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Ireland could be facing EU fine for failure to comply with Working Time Directive – Carthy

27 May, 2015 - by Matt Carthy MEP


Commenting today on a response from the European Commission to his written question in relation to Ireland’s compliance with the EU Working Time Directive, Sinn Féin MEP for the Midlands North West Matt Carthy has stated that Ireland could be facing considerable financial penalties as a result of the breach.

Carthy said:

“The fact that the European Commission has had to step in and hold the Irish government to account in this manner is nothing short of a scandal.

“It is a damning indictment of this Government that it needs to be taken before the European Court of Justice so that front line junior doctors working in Irish hospitals can have their basic working rights recognised and enforced.

“This Government is busy patting itself on the back prematurely for an economic recovery that has still to be felt by the vast majority of Irish people while our health system is suffering from systemic under funding.

“To add insult to injury it now appears that a considerable amount of public monies could be spent on litigation and financial penalties rather than on much needed resources for our hospitals.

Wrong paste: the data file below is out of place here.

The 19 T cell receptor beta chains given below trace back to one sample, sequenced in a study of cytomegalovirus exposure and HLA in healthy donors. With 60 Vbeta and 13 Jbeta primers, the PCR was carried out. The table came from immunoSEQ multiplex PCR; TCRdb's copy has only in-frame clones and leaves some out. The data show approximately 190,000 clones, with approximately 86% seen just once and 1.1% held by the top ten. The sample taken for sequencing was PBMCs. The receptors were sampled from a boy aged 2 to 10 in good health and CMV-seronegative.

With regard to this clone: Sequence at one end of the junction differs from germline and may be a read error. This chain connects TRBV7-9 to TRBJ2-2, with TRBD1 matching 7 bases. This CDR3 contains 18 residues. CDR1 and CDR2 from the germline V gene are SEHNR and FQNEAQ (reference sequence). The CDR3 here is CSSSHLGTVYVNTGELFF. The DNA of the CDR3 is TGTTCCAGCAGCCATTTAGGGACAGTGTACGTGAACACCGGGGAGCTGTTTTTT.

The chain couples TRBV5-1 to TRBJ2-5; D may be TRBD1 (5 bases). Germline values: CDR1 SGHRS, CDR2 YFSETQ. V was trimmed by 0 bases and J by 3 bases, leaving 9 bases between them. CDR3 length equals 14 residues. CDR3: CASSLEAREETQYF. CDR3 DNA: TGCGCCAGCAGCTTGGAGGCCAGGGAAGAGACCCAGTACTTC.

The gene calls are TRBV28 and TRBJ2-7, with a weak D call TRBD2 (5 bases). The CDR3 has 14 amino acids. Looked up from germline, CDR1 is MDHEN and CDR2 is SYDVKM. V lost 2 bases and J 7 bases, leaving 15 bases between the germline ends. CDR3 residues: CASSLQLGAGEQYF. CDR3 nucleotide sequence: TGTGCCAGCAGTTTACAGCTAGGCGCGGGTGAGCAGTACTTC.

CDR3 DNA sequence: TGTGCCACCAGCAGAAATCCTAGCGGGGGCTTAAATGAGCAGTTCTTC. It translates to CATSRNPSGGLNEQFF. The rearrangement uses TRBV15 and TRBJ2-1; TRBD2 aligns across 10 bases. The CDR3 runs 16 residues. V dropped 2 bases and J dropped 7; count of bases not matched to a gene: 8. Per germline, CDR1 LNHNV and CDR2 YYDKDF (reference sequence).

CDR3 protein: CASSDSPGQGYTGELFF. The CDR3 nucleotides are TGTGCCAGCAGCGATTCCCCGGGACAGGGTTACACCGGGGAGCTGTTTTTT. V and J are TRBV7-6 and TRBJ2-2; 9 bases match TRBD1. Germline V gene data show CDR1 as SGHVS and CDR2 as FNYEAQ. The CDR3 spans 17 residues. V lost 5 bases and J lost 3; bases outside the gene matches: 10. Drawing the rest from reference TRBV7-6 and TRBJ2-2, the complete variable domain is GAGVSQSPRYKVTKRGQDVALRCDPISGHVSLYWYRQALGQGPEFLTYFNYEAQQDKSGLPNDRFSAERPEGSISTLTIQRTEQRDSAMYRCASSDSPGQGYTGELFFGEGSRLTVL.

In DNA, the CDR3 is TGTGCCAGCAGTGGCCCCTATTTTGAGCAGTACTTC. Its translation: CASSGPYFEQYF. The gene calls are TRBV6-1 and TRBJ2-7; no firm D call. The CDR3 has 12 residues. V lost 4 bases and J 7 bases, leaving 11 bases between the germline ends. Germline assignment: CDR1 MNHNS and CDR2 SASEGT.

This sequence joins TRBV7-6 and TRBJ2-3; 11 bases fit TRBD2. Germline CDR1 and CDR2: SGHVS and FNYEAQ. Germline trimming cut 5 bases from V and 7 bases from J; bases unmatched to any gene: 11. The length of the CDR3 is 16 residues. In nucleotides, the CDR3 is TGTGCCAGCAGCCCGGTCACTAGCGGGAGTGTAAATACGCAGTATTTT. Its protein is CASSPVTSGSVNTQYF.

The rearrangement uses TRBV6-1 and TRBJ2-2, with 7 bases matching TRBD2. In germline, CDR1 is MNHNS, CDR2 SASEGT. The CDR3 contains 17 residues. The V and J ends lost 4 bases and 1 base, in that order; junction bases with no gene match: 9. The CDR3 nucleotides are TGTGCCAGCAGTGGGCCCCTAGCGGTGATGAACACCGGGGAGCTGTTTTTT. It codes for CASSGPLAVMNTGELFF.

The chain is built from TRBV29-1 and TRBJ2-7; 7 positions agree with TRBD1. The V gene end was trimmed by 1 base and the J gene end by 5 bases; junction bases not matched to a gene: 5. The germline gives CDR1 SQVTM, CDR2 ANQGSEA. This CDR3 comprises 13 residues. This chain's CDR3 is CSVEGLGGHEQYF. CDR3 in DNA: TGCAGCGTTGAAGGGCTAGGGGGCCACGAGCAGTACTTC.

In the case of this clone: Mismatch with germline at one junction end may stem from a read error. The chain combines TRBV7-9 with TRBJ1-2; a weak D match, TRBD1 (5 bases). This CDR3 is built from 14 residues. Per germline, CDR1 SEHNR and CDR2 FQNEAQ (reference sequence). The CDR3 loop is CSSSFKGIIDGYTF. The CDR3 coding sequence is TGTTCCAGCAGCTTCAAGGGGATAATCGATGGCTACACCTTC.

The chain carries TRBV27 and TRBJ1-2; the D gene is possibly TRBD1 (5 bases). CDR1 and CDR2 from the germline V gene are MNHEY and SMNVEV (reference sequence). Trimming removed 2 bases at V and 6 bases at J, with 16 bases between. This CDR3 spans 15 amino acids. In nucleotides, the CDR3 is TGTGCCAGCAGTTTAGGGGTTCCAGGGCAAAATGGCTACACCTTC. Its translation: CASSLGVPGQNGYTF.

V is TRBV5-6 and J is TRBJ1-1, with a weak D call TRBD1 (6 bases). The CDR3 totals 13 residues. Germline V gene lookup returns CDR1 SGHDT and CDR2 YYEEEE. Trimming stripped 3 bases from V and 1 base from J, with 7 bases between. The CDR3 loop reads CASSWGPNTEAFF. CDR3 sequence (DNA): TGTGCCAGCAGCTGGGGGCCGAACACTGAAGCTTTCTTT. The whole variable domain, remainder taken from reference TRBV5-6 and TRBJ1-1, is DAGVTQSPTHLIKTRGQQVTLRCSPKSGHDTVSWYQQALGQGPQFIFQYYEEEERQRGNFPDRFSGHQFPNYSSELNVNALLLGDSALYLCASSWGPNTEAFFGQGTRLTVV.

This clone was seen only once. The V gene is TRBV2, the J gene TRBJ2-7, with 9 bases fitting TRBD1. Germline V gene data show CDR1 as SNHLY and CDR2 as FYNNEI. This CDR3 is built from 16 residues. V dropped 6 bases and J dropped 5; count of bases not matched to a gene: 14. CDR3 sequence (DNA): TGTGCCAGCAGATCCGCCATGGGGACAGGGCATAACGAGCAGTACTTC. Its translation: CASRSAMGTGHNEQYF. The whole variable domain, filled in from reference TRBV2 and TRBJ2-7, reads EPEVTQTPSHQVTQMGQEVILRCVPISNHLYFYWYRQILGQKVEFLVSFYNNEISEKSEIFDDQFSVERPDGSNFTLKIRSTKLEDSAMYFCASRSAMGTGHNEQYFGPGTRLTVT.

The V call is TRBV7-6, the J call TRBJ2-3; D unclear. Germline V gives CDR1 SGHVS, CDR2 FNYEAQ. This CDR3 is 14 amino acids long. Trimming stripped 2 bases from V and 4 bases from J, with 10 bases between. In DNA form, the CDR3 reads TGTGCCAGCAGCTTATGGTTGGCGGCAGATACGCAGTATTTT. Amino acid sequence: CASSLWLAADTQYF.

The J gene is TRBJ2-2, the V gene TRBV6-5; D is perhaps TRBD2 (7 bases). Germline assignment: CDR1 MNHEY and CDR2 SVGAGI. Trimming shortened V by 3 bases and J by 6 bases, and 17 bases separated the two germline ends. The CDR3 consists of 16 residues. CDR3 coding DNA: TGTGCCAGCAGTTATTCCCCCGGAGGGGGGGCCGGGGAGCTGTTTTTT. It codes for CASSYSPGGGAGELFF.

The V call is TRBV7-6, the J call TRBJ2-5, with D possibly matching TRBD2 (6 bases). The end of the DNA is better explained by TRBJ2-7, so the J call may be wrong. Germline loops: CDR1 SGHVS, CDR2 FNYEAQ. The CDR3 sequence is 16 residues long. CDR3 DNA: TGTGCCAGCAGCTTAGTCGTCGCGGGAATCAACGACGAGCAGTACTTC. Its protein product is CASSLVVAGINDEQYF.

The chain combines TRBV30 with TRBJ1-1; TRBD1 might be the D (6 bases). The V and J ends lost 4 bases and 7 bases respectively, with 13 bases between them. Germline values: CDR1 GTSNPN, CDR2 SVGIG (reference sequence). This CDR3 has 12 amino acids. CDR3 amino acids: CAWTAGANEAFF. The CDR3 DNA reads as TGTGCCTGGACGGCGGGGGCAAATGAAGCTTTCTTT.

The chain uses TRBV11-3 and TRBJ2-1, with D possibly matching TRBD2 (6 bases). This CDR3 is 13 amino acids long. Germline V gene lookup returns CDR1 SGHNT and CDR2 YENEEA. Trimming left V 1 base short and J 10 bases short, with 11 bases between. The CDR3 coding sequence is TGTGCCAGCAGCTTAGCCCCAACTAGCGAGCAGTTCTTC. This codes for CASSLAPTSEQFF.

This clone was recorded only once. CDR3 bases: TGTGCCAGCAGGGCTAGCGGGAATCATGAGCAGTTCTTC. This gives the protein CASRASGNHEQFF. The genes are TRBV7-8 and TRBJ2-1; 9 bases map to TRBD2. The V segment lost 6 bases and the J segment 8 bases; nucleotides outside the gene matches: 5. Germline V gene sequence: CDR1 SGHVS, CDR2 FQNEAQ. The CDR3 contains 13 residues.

“I am calling on the Government to take immediate action to ensure that Ireland complies with the terms of the Working Time Directive without delay and ensures that we never have the shame of being brought before an international court on this issue again.”

Full Text of Written Question and Response Below

Question for written answer E-004347/2015

to the Commission

Rule 130

Matt Carthy (GUE/NGL)

Subject:         EU Working Time Directive in Ireland

The EU’s Working Time Directive is designed to protect medical staff and patients. Reports suggest that Non-Consultant Hospital Doctors (NCHDs) exceed weekly working limits across the EU. Some doctors work in excess of the 48-hour limit, often working over 70 hours a week and some even as much as 100 hours. This is not a sustainable working environment for staff and it compromises patient safety.

1.      Can the Commission outline whether Ireland is compliant with the regulation?

2.      Are there penalties for Member States failing to comply with the regulation and, if so, is Ireland facing any penalties?

EN

E-004347/2015

Answer given by Ms Thyssen

on behalf of the Commission

(26.5.2015)

1. The Commission takes the view that the excessive working time of junior doctors in Ireland is incompatible with the EU Working Time Directive.[1] Therefore, the Commission has referred Ireland to the European Court of Justice on this issue.[2] The Court has not yet rendered its judgment.

2. Ireland is not currently facing penalties. However, once the European Court of Justice has delivered a ruling, Member States are obliged to comply with the rulings of the European Court of Justice. Generally speaking, should the Commission consider that a Member State has not taken the necessary measures to comply with a judgment, it may request the Court to impose a lump sum or penalty payment to be paid by the Member State concerned, in accordance with Article 260 TFEU.


[1]     Directive 2003/88/EC of the European Parliament and of the Council of 4 November 2003 concerning certain aspects of the organisation of working time, OJ L 299, 18.11.2003, p. 9.

[2]     http://europa.eu/rapid/press-release_IP-13-1109_en.htm.

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